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Omicron transmissions have peaked, but hospitalizations expected to continue rising

Hospital admissions, which lag about six to eight days beyond a person testing positive for COVID-19, are expected to peak by Jan. 22, according to the modelling.
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Hospital admissions of about 30 to 40 a day in B.C. will continue to increase until hitting a peak by Jan. 22, according to new modelling presented by provincial health officer Dr. Bonnie Henry. Henry said the next few weeks will be the most challenging yet for the B.C. health-care system.

COVID-19 modelling suggests new ­Omicron variant cases in B.C. have peaked, but hospitalizations will ­continue to spike until next weekend, says provincial health officer Dr. Bonnie Henry.

“We hit the peak of community ­transmission in British Columbia, ­probably this past weekend,” Henry said at a media briefing Friday.

“But we are still at the point where our hospitalization rate is going up.”

Hospital admissions lag about six to eight days beyond a person ­testing ­positive for COVID-19, meaning ­admissions of about 30 to 40 a day in B.C. will continue to increase until ­hitting a peak by Jan. 22, according to the modelling.

The census or number of people ­actually in hospital — which hit a record 646 Friday, including 95 in intensive care — lags another week or two behind admissions because of the time people need to recuperate, so that peak could be two to three weeks from today.

On Friday, the province reported 2,275 new cases of COVID-19 in B.C., of which 297 were in Island Health for a total of 35,943 active cases province-wide, including 3,016 on the Island.

Henry said restrictions imposed last month and the postponing of ­scheduled surgeries were intended to reduce the transmissions and hospitalizations we’re seeing now.

“It’s this next few weeks that are going to be the most challenging yet on our health-care system,” she said.

Not only are more people expected to be hospitalized, but steady high ­numbers of new infections will sicken more health-care workers.

B.C. Health Minister Adrian Dix said the province has about 188,000 active health care workers. From Jan. 3 to 9, across health authorities except Island and Interior health regions for which the numbers weren’t yet available, 14,591 health care workers called in sick compared with 7,573 in 2021, and 8,802 in 2020 for the same weeks.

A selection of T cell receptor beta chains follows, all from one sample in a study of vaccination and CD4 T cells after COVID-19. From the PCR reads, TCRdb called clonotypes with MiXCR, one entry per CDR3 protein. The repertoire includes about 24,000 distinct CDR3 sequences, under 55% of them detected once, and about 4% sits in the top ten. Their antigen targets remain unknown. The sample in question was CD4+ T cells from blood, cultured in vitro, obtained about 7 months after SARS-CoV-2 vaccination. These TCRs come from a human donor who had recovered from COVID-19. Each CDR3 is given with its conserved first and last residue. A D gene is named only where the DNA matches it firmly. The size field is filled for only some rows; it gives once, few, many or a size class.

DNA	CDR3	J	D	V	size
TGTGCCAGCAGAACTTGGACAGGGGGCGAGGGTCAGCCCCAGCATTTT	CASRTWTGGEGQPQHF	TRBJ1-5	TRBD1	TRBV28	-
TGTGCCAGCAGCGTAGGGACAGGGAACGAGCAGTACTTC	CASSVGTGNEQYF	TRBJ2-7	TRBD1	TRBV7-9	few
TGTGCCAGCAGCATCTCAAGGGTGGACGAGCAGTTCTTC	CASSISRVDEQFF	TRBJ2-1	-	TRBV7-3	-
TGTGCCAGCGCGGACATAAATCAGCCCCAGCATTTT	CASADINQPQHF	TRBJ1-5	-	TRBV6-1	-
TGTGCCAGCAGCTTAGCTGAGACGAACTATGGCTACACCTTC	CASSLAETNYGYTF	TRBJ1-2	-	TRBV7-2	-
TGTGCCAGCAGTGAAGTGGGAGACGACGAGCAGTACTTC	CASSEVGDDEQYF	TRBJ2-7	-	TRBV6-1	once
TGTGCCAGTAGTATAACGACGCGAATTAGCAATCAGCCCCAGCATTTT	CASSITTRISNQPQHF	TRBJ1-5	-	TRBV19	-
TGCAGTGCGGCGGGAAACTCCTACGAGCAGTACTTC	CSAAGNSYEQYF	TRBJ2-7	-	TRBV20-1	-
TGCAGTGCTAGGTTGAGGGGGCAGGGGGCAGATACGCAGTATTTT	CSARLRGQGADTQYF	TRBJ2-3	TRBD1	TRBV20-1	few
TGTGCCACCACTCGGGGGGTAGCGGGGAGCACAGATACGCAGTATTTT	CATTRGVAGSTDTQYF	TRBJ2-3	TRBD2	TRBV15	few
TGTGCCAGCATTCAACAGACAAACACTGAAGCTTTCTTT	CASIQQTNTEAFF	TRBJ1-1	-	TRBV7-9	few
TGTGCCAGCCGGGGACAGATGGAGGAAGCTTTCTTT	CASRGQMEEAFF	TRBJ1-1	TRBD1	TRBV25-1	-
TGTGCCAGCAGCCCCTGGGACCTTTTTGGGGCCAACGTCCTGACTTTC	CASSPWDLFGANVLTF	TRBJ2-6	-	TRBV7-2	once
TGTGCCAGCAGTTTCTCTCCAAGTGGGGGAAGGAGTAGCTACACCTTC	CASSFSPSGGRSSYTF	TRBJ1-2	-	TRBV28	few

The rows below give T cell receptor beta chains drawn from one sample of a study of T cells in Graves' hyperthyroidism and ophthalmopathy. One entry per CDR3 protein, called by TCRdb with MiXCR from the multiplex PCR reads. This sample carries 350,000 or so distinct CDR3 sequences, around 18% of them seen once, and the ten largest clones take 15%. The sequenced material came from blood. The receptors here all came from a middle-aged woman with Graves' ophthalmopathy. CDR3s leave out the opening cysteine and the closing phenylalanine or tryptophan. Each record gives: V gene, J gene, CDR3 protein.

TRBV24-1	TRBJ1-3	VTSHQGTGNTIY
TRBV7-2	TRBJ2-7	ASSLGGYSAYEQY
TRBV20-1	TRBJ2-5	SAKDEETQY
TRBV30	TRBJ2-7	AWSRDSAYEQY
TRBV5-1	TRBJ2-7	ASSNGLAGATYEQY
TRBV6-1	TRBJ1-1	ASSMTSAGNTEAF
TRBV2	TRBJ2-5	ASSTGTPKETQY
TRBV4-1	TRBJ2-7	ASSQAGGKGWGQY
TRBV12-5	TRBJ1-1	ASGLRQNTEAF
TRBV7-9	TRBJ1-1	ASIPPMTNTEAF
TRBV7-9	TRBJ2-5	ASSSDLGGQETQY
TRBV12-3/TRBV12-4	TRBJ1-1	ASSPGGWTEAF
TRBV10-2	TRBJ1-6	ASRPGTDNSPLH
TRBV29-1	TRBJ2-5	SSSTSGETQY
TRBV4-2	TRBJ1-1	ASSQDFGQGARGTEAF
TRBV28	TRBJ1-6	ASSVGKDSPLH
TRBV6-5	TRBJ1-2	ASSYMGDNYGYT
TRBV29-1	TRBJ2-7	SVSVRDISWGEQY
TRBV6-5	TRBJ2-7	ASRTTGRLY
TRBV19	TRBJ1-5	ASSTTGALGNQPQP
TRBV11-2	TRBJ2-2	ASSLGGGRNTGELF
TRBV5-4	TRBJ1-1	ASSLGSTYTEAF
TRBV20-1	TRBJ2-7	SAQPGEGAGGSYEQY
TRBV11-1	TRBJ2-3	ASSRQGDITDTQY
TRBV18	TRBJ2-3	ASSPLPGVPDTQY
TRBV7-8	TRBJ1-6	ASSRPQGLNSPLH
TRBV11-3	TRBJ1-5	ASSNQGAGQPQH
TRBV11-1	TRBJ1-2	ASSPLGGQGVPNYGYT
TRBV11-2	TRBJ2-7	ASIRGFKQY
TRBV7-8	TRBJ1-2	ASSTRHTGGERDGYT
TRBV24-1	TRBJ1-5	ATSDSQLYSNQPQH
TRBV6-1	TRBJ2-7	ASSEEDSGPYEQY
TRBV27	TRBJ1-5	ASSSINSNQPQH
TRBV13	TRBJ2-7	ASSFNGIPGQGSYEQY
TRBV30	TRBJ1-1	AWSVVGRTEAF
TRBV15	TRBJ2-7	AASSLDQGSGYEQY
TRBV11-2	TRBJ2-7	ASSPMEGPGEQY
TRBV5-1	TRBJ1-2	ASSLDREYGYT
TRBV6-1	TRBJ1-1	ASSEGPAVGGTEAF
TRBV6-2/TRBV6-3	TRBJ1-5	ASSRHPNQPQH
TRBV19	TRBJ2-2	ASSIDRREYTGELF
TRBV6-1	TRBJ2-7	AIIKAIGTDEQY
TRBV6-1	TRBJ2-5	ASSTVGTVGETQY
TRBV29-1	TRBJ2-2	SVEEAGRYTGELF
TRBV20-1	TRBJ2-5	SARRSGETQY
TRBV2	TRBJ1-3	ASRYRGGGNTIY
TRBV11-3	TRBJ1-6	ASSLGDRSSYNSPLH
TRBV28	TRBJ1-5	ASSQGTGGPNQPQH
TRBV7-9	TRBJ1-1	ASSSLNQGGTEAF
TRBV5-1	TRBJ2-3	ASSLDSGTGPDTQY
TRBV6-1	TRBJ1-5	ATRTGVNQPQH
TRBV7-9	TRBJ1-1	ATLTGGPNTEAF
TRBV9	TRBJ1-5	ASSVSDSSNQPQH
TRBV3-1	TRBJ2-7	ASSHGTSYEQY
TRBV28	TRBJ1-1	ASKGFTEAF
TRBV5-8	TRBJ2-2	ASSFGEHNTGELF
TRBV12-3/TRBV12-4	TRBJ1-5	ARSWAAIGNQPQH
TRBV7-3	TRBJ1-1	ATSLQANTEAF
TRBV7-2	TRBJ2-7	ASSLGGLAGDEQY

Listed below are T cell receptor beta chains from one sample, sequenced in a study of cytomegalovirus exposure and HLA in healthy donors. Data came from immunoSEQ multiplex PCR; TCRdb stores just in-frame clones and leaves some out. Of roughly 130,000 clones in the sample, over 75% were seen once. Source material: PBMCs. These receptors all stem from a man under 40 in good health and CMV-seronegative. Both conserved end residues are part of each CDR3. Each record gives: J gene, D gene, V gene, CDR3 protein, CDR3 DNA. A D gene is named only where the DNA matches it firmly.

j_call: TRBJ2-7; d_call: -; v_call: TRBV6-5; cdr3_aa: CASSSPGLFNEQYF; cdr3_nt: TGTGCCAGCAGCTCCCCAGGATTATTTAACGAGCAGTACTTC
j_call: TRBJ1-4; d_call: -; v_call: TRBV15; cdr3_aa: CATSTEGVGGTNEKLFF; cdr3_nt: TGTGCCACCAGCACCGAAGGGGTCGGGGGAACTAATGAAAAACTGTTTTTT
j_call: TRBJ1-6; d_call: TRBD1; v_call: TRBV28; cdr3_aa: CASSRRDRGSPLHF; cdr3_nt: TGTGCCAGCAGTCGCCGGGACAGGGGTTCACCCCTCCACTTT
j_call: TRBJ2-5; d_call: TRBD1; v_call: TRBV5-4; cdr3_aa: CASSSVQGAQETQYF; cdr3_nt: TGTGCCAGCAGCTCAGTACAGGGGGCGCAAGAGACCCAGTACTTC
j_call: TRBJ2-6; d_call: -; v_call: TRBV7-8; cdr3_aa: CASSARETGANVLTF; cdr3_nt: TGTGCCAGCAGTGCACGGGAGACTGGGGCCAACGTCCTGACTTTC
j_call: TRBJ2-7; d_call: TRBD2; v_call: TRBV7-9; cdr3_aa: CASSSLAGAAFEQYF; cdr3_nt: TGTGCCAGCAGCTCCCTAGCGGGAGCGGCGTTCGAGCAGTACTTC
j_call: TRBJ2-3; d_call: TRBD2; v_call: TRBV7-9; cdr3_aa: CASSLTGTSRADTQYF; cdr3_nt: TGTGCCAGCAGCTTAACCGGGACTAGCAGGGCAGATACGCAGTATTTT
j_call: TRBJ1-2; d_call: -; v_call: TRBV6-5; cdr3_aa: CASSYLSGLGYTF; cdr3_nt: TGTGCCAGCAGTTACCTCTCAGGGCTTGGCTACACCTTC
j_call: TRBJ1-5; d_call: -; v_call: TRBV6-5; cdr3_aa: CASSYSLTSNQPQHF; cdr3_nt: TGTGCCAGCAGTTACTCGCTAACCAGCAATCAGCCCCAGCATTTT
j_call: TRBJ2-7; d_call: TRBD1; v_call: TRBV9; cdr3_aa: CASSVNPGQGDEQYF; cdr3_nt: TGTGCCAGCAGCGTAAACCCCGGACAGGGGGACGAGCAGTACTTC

“This is an immensely challenging time,” said Dix. “When you have incrementally 10,000 more health care workers off sick in a given week, either one day or more, that has an impact on services and we are adapting everywhere.”

Henry said it’s important to note who is being hospitalized and dying and try to “affect that trajectory in the next few weeks.”

Under Omicron, most people are not getting a severe-enough illness that they need to be hospitalized but there’s an uptick in young people being hospitalized and a “dramatic increase” in hospitalizations and uptick in deaths in people 70 and older, even if they are fully vaccinated.

As of Friday, there were 10 outbreaks in health-care facilities, the majority of which are long-term care, and there were another six deaths, one of which was in Island Health.

New modelling shows people with the Omicron variant spend about half the time in hospital as those with Delta and have 60 per cent less chance of ending up in critical care or dying versus those with Delta.

The number of people coming into emergency departments citing COVID has increased but the proportion being admitted to hospital is lower than in previous waves suggesting the severity of Omicron is less, said Henry.

The modelling shows that while many people who are vaccinated still become infected with Omicron, when age is taken out as a factor, an unvaccinated individual has a 12 times higher risk of being hospitalized, 27 times higher risk of ending up in critical care, and 40 times higher risk of dying.

B.C. is changing the way it records and reports hospitalizations to find out how many are in hospital with the Omicron or Delta variant as well as how many are admitted into hospital for COVID, and how many are considered “incidental” cases — people who test positive for COVID while in hospital.

Restrictions put in place last month — to be reviewed Jan. 18 — to slow the spread of Omicron include the closing of bars and gyms, limits on gatherings, the cancellation of sports ­tournaments, proof of vaccination requirements for all events, and restrictions on table numbers and movement in restaurants. In seniors homes, only one approved essential visitor is permitted per resident.

ceharnett@timescolonist